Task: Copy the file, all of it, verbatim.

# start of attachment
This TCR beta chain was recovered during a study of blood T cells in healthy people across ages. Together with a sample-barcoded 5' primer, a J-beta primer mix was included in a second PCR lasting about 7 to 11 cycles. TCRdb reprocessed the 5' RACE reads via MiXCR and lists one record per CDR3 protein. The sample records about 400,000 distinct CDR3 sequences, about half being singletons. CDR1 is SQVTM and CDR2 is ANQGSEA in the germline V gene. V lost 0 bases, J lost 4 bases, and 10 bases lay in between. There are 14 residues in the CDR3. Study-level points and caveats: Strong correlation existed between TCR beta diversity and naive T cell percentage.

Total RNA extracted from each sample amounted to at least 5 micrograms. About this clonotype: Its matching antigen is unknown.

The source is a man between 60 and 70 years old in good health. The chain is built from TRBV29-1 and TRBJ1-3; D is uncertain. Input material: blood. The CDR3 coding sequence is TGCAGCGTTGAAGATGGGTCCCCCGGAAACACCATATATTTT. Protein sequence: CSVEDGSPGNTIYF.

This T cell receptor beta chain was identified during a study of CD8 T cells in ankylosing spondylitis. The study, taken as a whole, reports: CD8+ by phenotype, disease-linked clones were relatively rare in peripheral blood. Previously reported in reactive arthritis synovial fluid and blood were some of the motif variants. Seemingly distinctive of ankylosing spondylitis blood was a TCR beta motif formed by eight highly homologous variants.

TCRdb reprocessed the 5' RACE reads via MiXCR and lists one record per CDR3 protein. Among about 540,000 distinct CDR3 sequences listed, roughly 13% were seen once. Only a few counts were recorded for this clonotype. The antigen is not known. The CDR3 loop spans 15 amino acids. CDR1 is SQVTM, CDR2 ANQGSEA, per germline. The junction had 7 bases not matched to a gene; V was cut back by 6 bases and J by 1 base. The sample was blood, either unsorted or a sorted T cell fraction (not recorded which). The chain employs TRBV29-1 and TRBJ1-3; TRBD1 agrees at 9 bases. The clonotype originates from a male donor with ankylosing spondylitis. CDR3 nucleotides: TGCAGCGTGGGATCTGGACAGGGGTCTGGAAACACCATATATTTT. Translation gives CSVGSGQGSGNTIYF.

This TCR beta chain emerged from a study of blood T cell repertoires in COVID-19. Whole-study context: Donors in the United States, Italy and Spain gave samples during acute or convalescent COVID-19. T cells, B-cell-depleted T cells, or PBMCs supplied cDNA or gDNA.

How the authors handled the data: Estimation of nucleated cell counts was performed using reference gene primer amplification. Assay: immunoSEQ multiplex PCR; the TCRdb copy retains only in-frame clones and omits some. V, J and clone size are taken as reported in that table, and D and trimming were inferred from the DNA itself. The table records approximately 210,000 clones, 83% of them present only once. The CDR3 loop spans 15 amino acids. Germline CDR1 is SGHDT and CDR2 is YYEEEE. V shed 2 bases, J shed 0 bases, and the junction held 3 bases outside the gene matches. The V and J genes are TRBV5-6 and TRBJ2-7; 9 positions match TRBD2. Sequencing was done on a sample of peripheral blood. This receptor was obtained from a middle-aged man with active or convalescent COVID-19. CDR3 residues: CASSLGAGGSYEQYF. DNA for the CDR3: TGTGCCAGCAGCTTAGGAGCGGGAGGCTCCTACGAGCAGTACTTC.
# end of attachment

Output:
This TCR beta chain was recovered during a study of blood T cells in healthy people across ages. Together with a sample-barcoded 5' primer, a J-beta primer mix was included in a second PCR lasting about 7 to 11 cycles. TCRdb reprocessed the 5' RACE reads via MiXCR and lists one record per CDR3 protein. The sample records about 400,000 distinct CDR3 sequences, about half being singletons. CDR1 is SQVTM and CDR2 is ANQGSEA in the germline V gene. V lost 0 bases, J lost 4 bases, and 10 bases lay in between. There are 14 residues in the CDR3. Study-level points and caveats: Strong correlation existed between TCR beta diversity and naive T cell percentage.

Total RNA extracted from each sample amounted to at least 5 micrograms. About this clonotype: Its matching antigen is unknown.

The source is a man between 60 and 70 years old in good health. The chain is built from TRBV29-1 and TRBJ1-3; D is uncertain. Input material: blood. The CDR3 coding sequence is TGCAGCGTTGAAGATGGGTCCCCCGGAAACACCATATATTTT. Protein sequence: CSVEDGSPGNTIYF.

This T cell receptor beta chain was identified during a study of CD8 T cells in ankylosing spondylitis. The study, taken as a whole, reports: CD8+ by phenotype, disease-linked clones were relatively rare in peripheral blood. Previously reported in reactive arthritis synovial fluid and blood were some of the motif variants. Seemingly distinctive of ankylosing spondylitis blood was a TCR beta motif formed by eight highly homologous variants.

TCRdb reprocessed the 5' RACE reads via MiXCR and lists one record per CDR3 protein. Among about 540,000 distinct CDR3 sequences listed, roughly 13% were seen once. Only a few counts were recorded for this clonotype. The antigen is not known. The CDR3 loop spans 15 amino acids. CDR1 is SQVTM, CDR2 ANQGSEA, per germline. The junction had 7 bases not matched to a gene; V was cut back by 6 bases and J by 1 base. The sample was blood, either unsorted or a sorted T cell fraction (not recorded which). The chain employs TRBV29-1 and TRBJ1-3; TRBD1 agrees at 9 bases. The clonotype originates from a male donor with ankylosing spondylitis. CDR3 nucleotides: TGCAGCGTGGGATCTGGACAGGGGTCTGGAAACACCATATATTTT. Translation gives CSVGSGQGSGNTIYF.

This TCR beta chain emerged from a study of blood T cell repertoires in COVID-19. Whole-study context: Donors in the United States, Italy and Spain gave samples during acute or convalescent COVID-19. T cells, B-cell-depleted T cells, or PBMCs supplied cDNA or gDNA.

How the authors handled the data: Estimation of nucleated cell counts was performed using reference gene primer amplification. Assay: immunoSEQ multiplex PCR; the TCRdb copy retains only in-frame clones and omits some. V, J and clone size are taken as reported in that table, and D and trimming were inferred from the DNA itself. The table records approximately 210,000 clones, 83% of them present only once. The CDR3 loop spans 15 amino acids. Germline CDR1 is SGHDT and CDR2 is YYEEEE. V shed 2 bases, J shed 0 bases, and the junction held 3 bases outside the gene matches. The V and J genes are TRBV5-6 and TRBJ2-7; 9 positions match TRBD2. Sequencing was done on a sample of peripheral blood. This receptor was obtained from a middle-aged man with active or convalescent COVID-19. CDR3 residues: CASSLGAGGSYEQYF. DNA for the CDR3: TGTGCCAGCAGCTTAGGAGCGGGAGGCTCCTACGAGCAGTACTTC.